Don't Believe the Rumors — McDonald's Ice Cream Is Safe for Your Dogs to Eat


Apr. 19 2022, Published 11:28 a.m. ET

McDonald's building
Source: Getty Images

If the last 20+ years have taught us anything, it's that McDonald's food isn't exactly good for you. Documentaries like Supersize Me have shown the effect it can have on your body, but that hasn't stopped consumers from enjoying it on a regular basis. Recently, though, some people were concerned that McDonald's ice cream may be bad for their dogs based on a rumor circulating on Facebook.

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Where did this rumor start?

A post that originated on Facebook on April 13 suggested that McDonald's ice cream contained xylitol, a substance that is poisonous to dogs. "Pet warning!" the post read. "McDonalds has added xylitol to their ice cream. Xylitol is deadly to dogs! Please do not allow your pets to eat their ice cream!"

Another post also added that xylitol was toxic to dogs and "will kill them in an hour."

dog eating ice cream cone in girl's hand
Source: Getty Images
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The rumor quickly spread to accounts across Facebook, and many became convinced that they shouldn't be feeding their dogs McDonald's ice cream. While those posts are correct about xylitol (it is toxic to dogs and will have serious health ramifications for them), they don't actually need to worry about the ice cream they get from the golden arches.

McDonald's ice cream does not contain xylitol.

In speaking with USA Today, McDonald's clarified that it does not use xylitol to make its soft-serve ice cream. "These claims are false," a statement from McDonald's said. "Our soft serve, found in our cones and other desserts, does not contain xylitol."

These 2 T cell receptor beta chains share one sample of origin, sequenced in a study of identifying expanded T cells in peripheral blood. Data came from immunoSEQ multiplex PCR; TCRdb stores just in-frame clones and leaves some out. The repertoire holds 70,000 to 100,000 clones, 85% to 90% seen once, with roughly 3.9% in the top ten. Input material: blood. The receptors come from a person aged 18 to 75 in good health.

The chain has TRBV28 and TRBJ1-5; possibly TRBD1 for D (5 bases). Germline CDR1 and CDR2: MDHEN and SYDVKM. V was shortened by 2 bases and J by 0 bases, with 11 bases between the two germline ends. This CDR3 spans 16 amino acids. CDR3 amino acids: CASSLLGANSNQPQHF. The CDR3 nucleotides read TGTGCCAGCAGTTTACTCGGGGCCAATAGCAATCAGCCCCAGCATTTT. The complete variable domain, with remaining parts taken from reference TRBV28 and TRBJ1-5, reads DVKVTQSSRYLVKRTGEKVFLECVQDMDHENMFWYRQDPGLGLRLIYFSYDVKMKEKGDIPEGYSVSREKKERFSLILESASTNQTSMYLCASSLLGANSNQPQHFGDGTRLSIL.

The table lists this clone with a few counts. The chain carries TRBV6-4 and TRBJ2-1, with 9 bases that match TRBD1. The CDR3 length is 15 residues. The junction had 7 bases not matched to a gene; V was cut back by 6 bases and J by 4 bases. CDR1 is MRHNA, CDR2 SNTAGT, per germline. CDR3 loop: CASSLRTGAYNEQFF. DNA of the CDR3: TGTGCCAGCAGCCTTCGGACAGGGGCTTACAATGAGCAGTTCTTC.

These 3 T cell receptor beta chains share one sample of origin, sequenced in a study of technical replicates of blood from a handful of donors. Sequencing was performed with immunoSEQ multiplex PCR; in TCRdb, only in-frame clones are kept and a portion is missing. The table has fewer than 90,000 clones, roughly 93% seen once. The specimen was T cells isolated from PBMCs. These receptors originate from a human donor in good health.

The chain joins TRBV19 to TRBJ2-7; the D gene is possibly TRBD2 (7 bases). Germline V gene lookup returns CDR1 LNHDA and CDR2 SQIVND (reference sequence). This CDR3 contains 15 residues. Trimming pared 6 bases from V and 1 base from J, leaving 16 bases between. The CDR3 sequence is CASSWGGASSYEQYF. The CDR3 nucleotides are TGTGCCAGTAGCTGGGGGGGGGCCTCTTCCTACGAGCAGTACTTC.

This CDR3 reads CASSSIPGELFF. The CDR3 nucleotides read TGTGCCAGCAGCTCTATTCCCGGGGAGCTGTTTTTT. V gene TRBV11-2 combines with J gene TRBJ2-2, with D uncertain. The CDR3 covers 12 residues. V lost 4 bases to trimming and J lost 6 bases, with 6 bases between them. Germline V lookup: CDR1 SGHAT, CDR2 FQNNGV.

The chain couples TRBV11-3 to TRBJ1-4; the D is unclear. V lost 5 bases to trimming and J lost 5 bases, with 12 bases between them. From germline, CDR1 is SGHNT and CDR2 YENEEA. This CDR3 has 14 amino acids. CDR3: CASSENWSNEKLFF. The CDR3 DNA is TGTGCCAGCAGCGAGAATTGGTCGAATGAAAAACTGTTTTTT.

The sugar substitute also isn't listed as an ingredient on any of their frozen desserts in the U.S.

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More generally, dogs should be able to eat small portions of ice cream as long as it does not contain artificial sweeteners or preservatives. Chocolate is toxic for dogs, however, so you should refrain from giving your dog chocolate ice cream or ice cream that contains chocolate chips or chunks. Also, Dr. Jerry Klein, the chief veterinarian at the American Kennel Club, warns that ice cream can cause diarrhea even in healthy dogs.

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Xylitol is toxic for dogs.

Although McDonald's ice cream does not contain xylitol, those Facebook posts were correct in suggesting that you should keep your dog away from the sweetener, which is often used in products like toothpaste, chewing gum, and sugar-free desserts. Xylitol is safe for humans, but it can stimulate the release of insulin in dogs, which can cause their blood sugar to drop dramatically.

Dr. Klein suggests that if you suspect your dog has consumed xylitol, you should contact your veterinarian or pet poison line immediately. Dogs that have consumed the sweetener may vomit, have tremors, or even have seizures as a result of the drop in their blood sugar.

While you don't need to be on the lookout for these symptoms after your dog consumes McDonald's ice cream, you should be cautious about products containing the ingredient. Be sure to check treats and other things to make sure they don't contain xylitol before giving it to your dog.

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